• Political adversaries interpret federalism selectively. Conservatives and liberals alike seek to bolster the authority of the federal government to settle issues they consider truly important, because an effective nationwide law is the best way to achieve desired results. But when it is impossible to enact national measures, each side turns to states as policy laboratories and defends the states’ authority to act distinctively.
  • Conservatives at times favor national authority. Although many of today’s conservatives present themselves as champions of state prerogatives, conservatives have frequently used national laws and rulings to prevent the states from regulating businesses. Conservatives in both political parties have touted key Supreme Court rulings promoting a national market by restricting the authority of state legislatures to regulate railroads, insurance companies, and other private enterprises. Very recently, conservatives have used federalism selectively to trim social spending and remove restrictions on business.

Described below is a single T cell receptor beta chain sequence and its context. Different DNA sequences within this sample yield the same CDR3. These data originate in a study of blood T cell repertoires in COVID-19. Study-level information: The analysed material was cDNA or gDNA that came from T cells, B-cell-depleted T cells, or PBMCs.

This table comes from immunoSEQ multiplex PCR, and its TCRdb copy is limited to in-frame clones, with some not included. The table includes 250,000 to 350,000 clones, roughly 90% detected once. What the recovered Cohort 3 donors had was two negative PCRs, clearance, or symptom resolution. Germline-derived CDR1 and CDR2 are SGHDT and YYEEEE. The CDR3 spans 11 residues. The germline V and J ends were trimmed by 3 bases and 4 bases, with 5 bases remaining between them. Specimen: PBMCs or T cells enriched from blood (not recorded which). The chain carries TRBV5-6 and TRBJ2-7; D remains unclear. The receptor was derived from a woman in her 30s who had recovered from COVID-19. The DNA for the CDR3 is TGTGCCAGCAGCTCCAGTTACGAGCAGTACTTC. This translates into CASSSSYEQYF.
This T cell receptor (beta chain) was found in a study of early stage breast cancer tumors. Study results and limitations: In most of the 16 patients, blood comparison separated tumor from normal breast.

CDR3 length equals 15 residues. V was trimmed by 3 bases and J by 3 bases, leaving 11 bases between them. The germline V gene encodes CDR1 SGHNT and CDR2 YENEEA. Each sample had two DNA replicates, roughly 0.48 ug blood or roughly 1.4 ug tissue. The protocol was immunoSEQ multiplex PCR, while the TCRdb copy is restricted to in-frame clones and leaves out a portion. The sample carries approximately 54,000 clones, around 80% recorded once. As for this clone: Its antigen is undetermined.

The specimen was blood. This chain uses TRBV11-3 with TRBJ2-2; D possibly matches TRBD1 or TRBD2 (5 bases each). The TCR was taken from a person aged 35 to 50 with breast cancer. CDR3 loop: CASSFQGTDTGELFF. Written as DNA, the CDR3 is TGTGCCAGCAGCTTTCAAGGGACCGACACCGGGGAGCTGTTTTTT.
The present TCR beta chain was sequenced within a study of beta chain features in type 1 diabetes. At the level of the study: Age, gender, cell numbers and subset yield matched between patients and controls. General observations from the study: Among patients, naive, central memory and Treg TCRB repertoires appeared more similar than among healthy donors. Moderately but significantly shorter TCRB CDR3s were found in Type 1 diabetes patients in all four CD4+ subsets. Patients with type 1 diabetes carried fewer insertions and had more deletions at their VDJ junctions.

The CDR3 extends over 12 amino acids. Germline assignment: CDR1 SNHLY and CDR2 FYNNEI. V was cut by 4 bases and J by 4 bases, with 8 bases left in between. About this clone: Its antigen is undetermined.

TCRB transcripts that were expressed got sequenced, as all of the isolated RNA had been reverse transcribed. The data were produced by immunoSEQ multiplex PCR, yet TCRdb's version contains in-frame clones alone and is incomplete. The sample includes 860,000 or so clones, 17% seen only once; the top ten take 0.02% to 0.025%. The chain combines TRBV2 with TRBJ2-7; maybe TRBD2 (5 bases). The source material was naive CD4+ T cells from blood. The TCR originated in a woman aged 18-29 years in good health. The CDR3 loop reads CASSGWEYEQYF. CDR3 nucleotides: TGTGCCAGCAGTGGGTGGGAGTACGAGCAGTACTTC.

• Political liberals often turn to the states. Modern liberals may prefer national reforms, but every historical phase of liberal reform started with policy initiatives in states like Massachusetts, New York, California and Wisconsin. When conservatives control or limit the federal government, liberals have turned to states to launch innovations in race relations, labor policy, business regulation, environmental protection, and health care. This will happen again in coming years – in environmental regulation, certainly, and also if Supreme Court rules that the federal government cannot ensure affordable health coverage for all Americans.

Read more in Dave Robertson, Federalism and the Making of America (Routledge, 2011).

Read more in Dave Robertson, Federalism and the Making of America (Routledge, 2011).